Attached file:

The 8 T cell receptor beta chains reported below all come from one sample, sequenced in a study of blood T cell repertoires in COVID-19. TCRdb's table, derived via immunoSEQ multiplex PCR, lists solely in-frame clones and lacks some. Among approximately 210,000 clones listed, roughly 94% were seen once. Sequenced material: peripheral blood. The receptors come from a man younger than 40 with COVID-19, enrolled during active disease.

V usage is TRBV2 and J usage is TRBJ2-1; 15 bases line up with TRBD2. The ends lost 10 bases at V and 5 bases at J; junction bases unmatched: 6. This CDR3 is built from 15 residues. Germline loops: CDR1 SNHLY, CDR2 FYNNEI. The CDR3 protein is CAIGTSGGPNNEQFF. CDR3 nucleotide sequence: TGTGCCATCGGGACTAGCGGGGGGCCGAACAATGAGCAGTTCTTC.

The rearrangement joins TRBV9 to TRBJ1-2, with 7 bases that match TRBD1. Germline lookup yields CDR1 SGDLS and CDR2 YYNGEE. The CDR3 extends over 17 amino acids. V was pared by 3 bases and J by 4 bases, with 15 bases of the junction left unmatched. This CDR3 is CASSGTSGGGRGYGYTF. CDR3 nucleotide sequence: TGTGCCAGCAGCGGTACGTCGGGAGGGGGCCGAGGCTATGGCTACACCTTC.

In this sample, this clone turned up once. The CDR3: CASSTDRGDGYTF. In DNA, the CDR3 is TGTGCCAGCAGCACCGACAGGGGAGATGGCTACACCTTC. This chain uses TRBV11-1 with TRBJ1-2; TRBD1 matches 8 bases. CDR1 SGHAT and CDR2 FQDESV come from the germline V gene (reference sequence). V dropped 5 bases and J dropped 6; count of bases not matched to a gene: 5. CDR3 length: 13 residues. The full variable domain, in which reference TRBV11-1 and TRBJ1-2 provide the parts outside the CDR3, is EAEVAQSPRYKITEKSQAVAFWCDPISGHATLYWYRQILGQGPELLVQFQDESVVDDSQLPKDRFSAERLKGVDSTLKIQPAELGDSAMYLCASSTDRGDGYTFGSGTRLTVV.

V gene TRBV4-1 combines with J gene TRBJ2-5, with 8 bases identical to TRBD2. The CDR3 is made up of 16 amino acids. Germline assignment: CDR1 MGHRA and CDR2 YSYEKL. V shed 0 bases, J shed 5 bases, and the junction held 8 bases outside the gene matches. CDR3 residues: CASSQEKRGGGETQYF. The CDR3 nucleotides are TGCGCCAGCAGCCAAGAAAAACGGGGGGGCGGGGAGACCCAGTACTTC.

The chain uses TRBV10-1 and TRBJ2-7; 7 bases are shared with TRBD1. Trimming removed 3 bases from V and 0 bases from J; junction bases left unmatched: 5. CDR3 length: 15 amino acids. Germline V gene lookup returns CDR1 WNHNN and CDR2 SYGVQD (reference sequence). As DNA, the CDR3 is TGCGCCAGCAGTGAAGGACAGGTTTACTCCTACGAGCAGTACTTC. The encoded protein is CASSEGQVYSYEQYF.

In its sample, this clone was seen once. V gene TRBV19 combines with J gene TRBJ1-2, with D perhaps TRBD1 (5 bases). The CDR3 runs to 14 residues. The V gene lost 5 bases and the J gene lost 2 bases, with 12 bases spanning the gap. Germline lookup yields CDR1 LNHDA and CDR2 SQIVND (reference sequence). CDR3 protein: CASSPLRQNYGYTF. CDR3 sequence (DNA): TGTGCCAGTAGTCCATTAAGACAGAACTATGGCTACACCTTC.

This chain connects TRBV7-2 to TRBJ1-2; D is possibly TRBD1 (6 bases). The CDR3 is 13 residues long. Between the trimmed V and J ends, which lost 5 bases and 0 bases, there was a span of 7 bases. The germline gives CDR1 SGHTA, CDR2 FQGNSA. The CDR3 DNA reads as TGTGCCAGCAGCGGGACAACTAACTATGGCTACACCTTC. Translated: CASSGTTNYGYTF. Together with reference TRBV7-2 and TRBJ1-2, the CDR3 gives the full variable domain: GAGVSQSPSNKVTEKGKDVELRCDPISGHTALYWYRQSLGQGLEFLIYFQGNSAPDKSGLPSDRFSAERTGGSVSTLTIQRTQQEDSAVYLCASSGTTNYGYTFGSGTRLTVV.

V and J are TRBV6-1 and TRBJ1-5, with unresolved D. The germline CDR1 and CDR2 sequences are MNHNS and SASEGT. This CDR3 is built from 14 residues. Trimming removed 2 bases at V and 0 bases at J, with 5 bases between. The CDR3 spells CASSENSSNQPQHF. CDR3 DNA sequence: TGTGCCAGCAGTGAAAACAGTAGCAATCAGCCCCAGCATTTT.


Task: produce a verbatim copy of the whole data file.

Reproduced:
The 8 T cell receptor beta chains reported below all come from one sample, sequenced in a study of blood T cell repertoires in COVID-19. TCRdb's table, derived via immunoSEQ multiplex PCR, lists solely in-frame clones and lacks some. Among approximately 210,000 clones listed, roughly 94% were seen once. Sequenced material: peripheral blood. The receptors come from a man younger than 40 with COVID-19, enrolled during active disease.

V usage is TRBV2 and J usage is TRBJ2-1; 15 bases line up with TRBD2. The ends lost 10 bases at V and 5 bases at J; junction bases unmatched: 6. This CDR3 is built from 15 residues. Germline loops: CDR1 SNHLY, CDR2 FYNNEI. The CDR3 protein is CAIGTSGGPNNEQFF. CDR3 nucleotide sequence: TGTGCCATCGGGACTAGCGGGGGGCCGAACAATGAGCAGTTCTTC.

The rearrangement joins TRBV9 to TRBJ1-2, with 7 bases that match TRBD1. Germline lookup yields CDR1 SGDLS and CDR2 YYNGEE. The CDR3 extends over 17 amino acids. V was pared by 3 bases and J by 4 bases, with 15 bases of the junction left unmatched. This CDR3 is CASSGTSGGGRGYGYTF. CDR3 nucleotide sequence: TGTGCCAGCAGCGGTACGTCGGGAGGGGGCCGAGGCTATGGCTACACCTTC.

In this sample, this clone turned up once. The CDR3: CASSTDRGDGYTF. In DNA, the CDR3 is TGTGCCAGCAGCACCGACAGGGGAGATGGCTACACCTTC. This chain uses TRBV11-1 with TRBJ1-2; TRBD1 matches 8 bases. CDR1 SGHAT and CDR2 FQDESV come from the germline V gene (reference sequence). V dropped 5 bases and J dropped 6; count of bases not matched to a gene: 5. CDR3 length: 13 residues. The full variable domain, in which reference TRBV11-1 and TRBJ1-2 provide the parts outside the CDR3, is EAEVAQSPRYKITEKSQAVAFWCDPISGHATLYWYRQILGQGPELLVQFQDESVVDDSQLPKDRFSAERLKGVDSTLKIQPAELGDSAMYLCASSTDRGDGYTFGSGTRLTVV.

V gene TRBV4-1 combines with J gene TRBJ2-5, with 8 bases identical to TRBD2. The CDR3 is made up of 16 amino acids. Germline assignment: CDR1 MGHRA and CDR2 YSYEKL. V shed 0 bases, J shed 5 bases, and the junction held 8 bases outside the gene matches. CDR3 residues: CASSQEKRGGGETQYF. The CDR3 nucleotides are TGCGCCAGCAGCCAAGAAAAACGGGGGGGCGGGGAGACCCAGTACTTC.

The chain uses TRBV10-1 and TRBJ2-7; 7 bases are shared with TRBD1. Trimming removed 3 bases from V and 0 bases from J; junction bases left unmatched: 5. CDR3 length: 15 amino acids. Germline V gene lookup returns CDR1 WNHNN and CDR2 SYGVQD (reference sequence). As DNA, the CDR3 is TGCGCCAGCAGTGAAGGACAGGTTTACTCCTACGAGCAGTACTTC. The encoded protein is CASSEGQVYSYEQYF.

In its sample, this clone was seen once. V gene TRBV19 combines with J gene TRBJ1-2, with D perhaps TRBD1 (5 bases). The CDR3 runs to 14 residues. The V gene lost 5 bases and the J gene lost 2 bases, with 12 bases spanning the gap. Germline lookup yields CDR1 LNHDA and CDR2 SQIVND (reference sequence). CDR3 protein: CASSPLRQNYGYTF. CDR3 sequence (DNA): TGTGCCAGTAGTCCATTAAGACAGAACTATGGCTACACCTTC.

This chain connects TRBV7-2 to TRBJ1-2; D is possibly TRBD1 (6 bases). The CDR3 is 13 residues long. Between the trimmed V and J ends, which lost 5 bases and 0 bases, there was a span of 7 bases. The germline gives CDR1 SGHTA, CDR2 FQGNSA. The CDR3 DNA reads as TGTGCCAGCAGCGGGACAACTAACTATGGCTACACCTTC. Translated: CASSGTTNYGYTF. Together with reference TRBV7-2 and TRBJ1-2, the CDR3 gives the full variable domain: GAGVSQSPSNKVTEKGKDVELRCDPISGHTALYWYRQSLGQGLEFLIYFQGNSAPDKSGLPSDRFSAERTGGSVSTLTIQRTQQEDSAVYLCASSGTTNYGYTFGSGTRLTVV.

V and J are TRBV6-1 and TRBJ1-5, with unresolved D. The germline CDR1 and CDR2 sequences are MNHNS and SASEGT. This CDR3 is built from 14 residues. Trimming removed 2 bases at V and 0 bases at J, with 5 bases between. The CDR3 spells CASSENSSNQPQHF. CDR3 DNA sequence: TGTGCCAGCAGTGAAAACAGTAGCAATCAGCCCCAGCATTTT.